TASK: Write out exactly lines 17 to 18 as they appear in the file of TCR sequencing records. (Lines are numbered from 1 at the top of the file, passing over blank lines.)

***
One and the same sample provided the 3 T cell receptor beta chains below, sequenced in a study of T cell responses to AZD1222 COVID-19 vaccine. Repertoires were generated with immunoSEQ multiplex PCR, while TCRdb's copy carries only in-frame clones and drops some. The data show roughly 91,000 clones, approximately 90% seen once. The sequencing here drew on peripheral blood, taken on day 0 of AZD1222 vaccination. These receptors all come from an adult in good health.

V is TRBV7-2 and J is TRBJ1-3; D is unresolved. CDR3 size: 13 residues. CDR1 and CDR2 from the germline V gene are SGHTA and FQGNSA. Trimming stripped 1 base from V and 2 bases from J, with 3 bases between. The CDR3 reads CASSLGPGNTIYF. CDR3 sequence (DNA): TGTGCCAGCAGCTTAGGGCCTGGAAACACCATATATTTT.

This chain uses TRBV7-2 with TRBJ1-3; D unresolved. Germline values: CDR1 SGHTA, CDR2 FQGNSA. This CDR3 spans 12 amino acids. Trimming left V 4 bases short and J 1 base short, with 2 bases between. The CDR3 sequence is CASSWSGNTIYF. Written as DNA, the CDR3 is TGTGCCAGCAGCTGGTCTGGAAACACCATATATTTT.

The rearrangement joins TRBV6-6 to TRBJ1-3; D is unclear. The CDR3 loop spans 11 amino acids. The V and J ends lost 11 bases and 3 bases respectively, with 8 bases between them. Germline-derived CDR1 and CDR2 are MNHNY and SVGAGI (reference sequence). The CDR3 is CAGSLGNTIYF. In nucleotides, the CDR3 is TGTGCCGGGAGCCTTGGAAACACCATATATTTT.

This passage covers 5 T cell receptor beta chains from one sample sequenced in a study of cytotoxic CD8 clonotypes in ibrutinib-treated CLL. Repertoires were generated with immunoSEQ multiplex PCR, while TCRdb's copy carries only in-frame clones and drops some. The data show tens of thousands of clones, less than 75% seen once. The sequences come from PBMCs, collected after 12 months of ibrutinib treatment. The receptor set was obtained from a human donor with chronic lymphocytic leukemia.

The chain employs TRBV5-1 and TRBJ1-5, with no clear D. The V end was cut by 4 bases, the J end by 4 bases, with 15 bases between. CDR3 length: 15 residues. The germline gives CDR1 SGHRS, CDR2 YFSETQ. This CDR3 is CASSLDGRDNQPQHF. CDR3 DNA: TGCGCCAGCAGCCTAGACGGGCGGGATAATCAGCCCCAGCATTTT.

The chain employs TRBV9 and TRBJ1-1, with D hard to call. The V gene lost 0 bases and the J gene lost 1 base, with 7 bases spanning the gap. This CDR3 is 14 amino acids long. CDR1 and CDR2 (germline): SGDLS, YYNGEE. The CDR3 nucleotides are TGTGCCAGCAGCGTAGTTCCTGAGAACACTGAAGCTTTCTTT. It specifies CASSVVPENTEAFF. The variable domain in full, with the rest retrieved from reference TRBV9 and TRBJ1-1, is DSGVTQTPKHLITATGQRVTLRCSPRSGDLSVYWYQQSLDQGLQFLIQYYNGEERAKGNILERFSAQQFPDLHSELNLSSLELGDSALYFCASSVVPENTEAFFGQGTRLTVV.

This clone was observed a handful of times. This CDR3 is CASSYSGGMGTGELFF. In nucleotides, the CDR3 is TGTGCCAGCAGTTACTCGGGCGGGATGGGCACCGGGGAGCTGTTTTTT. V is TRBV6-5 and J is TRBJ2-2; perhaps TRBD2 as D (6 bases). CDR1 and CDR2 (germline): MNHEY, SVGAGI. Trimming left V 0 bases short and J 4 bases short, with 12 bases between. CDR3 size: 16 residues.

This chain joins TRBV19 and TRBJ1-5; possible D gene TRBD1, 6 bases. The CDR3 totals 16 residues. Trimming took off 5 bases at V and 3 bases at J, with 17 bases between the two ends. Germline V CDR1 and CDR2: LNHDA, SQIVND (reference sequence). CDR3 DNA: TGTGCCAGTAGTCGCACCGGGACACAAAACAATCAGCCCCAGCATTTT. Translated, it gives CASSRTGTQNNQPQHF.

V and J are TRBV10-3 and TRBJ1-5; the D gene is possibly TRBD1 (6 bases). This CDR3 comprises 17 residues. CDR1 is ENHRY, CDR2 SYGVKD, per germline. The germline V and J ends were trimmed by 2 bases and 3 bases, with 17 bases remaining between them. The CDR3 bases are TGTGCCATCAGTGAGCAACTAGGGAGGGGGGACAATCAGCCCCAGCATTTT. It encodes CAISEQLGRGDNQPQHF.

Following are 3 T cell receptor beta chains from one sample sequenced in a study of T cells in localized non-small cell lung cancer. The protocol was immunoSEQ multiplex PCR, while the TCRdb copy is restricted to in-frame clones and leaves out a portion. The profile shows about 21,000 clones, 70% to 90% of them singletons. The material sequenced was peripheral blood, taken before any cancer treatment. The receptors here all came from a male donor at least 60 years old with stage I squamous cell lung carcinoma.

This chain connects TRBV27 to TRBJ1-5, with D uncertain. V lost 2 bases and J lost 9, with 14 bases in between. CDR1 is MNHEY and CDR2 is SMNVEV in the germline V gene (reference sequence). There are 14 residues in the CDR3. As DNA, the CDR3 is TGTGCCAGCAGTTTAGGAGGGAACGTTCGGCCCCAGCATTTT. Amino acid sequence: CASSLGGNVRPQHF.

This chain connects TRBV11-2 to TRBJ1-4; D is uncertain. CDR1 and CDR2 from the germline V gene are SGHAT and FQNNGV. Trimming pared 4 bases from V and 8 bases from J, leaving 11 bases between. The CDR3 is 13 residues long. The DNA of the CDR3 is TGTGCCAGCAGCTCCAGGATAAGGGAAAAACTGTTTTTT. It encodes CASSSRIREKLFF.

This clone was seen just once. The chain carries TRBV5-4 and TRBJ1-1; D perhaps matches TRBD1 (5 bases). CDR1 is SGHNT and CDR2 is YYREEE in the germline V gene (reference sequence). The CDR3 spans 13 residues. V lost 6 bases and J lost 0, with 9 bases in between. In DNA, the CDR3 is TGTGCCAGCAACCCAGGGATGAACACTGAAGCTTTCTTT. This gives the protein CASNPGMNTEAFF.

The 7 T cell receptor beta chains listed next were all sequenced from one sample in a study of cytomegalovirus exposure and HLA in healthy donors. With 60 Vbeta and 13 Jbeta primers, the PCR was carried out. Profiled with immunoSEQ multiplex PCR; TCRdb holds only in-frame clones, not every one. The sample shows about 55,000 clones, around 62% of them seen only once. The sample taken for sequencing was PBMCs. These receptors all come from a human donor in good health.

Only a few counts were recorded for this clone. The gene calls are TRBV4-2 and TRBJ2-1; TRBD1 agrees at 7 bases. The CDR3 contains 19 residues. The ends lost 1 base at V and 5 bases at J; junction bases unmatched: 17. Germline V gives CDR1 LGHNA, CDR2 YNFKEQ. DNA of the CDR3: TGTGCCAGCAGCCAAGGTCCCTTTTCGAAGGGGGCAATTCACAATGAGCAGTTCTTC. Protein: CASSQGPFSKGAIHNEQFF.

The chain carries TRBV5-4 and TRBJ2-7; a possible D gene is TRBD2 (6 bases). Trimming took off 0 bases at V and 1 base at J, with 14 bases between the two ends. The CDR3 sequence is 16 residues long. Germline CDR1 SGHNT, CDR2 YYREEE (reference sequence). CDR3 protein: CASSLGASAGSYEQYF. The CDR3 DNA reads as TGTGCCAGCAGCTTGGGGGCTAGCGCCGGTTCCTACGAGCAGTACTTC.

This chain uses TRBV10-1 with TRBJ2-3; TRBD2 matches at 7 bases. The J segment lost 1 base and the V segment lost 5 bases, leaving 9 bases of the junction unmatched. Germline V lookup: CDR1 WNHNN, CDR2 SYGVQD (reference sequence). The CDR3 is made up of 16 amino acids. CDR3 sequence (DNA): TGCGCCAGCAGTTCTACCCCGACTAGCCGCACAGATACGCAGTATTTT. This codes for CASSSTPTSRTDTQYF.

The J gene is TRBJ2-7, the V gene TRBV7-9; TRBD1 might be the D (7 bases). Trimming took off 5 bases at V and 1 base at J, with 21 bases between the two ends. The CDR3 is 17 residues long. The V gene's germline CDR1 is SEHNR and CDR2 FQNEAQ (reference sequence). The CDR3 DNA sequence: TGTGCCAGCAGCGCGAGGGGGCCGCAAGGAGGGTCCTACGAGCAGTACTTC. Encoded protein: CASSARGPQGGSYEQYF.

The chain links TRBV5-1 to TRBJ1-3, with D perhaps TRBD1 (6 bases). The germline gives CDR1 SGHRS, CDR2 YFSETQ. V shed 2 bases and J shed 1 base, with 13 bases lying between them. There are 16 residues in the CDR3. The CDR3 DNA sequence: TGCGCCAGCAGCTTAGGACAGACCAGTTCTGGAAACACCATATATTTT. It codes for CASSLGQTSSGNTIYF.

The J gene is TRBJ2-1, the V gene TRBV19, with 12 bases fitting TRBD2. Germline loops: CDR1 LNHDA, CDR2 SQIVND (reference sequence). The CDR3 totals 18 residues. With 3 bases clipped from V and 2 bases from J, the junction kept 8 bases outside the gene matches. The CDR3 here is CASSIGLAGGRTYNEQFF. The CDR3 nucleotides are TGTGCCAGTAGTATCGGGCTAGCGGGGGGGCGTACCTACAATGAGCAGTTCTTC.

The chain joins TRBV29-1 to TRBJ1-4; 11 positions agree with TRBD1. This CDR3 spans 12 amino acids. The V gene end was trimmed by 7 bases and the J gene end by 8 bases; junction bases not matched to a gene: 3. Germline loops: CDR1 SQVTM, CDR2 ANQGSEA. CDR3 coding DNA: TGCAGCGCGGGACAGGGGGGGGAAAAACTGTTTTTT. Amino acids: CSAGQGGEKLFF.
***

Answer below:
The chain carries TRBV5-4 and TRBJ2-7; a possible D gene is TRBD2 (6 bases). Trimming took off 0 bases at V and 1 base at J, with 14 bases between the two ends. The CDR3 sequence is 16 residues long. Germline CDR1 SGHNT, CDR2 YYREEE (reference sequence). CDR3 protein: CASSLGASAGSYEQYF. The CDR3 DNA reads as TGTGCCAGCAGCTTGGGGGCTAGCGCCGGTTCCTACGAGCAGTACTTC.

This chain uses TRBV10-1 with TRBJ2-3; TRBD2 matches at 7 bases. The J segment lost 1 base and the V segment lost 5 bases, leaving 9 bases of the junction unmatched. Germline V lookup: CDR1 WNHNN, CDR2 SYGVQD (reference sequence). The CDR3 is made up of 16 amino acids. CDR3 sequence (DNA): TGCGCCAGCAGTTCTACCCCGACTAGCCGCACAGATACGCAGTATTTT. This codes for CASSSTPTSRTDTQYF.